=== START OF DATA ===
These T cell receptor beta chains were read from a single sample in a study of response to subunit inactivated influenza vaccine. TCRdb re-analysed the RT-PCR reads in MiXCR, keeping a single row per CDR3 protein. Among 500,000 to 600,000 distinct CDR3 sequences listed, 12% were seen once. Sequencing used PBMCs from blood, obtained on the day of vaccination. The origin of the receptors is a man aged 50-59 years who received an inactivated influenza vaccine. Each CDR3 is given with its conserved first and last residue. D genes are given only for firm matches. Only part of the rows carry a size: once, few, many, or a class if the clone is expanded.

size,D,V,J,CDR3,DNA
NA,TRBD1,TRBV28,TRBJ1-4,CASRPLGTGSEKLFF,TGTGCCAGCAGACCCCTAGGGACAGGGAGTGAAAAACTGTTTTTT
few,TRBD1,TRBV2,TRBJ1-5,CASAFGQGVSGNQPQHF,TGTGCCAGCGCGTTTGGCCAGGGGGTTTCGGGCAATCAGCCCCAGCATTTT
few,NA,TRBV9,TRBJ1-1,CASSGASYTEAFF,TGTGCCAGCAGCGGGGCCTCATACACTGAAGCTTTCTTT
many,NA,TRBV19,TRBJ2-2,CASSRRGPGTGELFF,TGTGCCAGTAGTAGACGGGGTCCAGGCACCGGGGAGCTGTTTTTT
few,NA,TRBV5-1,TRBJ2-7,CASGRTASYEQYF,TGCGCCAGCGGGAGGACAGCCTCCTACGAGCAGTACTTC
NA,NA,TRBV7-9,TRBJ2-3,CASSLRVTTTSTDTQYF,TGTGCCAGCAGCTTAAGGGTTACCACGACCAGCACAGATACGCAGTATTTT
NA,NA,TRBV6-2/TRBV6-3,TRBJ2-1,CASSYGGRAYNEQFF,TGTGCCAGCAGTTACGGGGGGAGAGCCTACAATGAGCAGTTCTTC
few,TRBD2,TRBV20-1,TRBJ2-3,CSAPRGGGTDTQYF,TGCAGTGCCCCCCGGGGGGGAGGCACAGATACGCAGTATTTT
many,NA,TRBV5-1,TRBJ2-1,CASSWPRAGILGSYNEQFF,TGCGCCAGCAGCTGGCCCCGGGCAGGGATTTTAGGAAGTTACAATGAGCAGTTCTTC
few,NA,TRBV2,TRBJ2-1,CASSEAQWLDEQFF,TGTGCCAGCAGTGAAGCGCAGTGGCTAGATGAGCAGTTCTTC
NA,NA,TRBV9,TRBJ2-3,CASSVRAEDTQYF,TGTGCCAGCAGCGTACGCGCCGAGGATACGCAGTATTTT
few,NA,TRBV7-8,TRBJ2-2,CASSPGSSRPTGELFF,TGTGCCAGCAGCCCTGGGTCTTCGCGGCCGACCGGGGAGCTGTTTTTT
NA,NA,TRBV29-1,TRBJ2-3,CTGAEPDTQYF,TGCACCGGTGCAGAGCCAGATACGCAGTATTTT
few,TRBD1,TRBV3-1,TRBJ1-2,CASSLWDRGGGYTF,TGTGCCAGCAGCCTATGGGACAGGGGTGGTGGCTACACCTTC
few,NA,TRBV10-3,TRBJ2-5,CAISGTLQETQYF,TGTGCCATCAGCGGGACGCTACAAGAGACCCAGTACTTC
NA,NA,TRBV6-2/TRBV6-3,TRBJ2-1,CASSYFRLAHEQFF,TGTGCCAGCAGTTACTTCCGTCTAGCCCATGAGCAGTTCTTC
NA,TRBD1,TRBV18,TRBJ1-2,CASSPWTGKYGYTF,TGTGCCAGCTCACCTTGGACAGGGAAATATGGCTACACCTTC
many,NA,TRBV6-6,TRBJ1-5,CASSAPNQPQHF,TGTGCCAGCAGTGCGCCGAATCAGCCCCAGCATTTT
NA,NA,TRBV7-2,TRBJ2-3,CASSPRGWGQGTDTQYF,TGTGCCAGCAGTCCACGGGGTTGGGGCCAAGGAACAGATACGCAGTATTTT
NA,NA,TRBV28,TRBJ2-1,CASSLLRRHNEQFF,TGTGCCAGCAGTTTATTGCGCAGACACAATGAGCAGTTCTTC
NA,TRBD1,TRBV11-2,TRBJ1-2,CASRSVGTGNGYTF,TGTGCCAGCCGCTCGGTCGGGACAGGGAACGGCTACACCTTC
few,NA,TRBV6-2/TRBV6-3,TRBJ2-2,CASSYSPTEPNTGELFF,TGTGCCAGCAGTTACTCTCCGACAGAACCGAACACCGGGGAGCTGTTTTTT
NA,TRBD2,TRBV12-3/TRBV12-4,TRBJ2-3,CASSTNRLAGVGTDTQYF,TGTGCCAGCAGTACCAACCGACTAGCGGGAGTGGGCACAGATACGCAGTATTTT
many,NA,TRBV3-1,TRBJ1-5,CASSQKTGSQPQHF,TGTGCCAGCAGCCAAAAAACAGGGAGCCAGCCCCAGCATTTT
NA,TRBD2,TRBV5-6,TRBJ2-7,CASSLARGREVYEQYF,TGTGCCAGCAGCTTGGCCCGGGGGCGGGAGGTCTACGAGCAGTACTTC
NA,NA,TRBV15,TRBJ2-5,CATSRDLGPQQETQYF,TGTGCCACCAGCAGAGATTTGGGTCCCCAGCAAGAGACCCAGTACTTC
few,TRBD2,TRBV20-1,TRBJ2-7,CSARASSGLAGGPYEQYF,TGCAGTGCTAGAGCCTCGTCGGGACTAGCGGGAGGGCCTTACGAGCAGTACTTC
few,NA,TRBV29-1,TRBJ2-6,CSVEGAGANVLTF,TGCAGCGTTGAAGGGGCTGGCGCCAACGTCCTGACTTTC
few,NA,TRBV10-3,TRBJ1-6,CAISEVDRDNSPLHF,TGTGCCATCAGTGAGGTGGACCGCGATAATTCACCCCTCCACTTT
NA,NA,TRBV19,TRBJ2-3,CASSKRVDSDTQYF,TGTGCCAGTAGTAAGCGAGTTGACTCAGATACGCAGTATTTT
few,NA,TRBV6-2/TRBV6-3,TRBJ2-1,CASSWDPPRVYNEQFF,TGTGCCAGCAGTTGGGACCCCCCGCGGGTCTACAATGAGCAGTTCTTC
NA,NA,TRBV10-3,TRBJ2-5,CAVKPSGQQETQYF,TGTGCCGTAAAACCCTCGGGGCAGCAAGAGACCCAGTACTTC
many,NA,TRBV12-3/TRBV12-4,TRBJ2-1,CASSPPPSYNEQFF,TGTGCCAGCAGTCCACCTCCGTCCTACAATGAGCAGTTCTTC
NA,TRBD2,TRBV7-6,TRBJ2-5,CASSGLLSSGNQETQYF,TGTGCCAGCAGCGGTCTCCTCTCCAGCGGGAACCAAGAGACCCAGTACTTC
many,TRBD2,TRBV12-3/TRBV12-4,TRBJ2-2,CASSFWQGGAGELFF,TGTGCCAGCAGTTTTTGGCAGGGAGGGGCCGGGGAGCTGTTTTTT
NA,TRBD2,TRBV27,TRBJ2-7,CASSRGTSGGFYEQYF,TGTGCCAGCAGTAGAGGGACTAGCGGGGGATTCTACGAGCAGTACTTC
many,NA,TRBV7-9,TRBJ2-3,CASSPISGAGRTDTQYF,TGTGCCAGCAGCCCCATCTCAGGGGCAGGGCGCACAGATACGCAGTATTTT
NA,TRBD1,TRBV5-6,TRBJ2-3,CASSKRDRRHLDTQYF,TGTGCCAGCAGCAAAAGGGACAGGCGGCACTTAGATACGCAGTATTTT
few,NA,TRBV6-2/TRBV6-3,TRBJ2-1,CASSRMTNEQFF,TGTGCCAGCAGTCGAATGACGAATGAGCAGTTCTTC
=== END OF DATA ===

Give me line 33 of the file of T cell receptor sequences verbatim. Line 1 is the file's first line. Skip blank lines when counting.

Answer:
few,NA,TRBV6-2/TRBV6-3,TRBJ2-1,CASSWDPPRVYNEQFF,TGTGCCAGCAGTTGGGACCCCCCGCGGGTCTACAATGAGCAGTTCTTC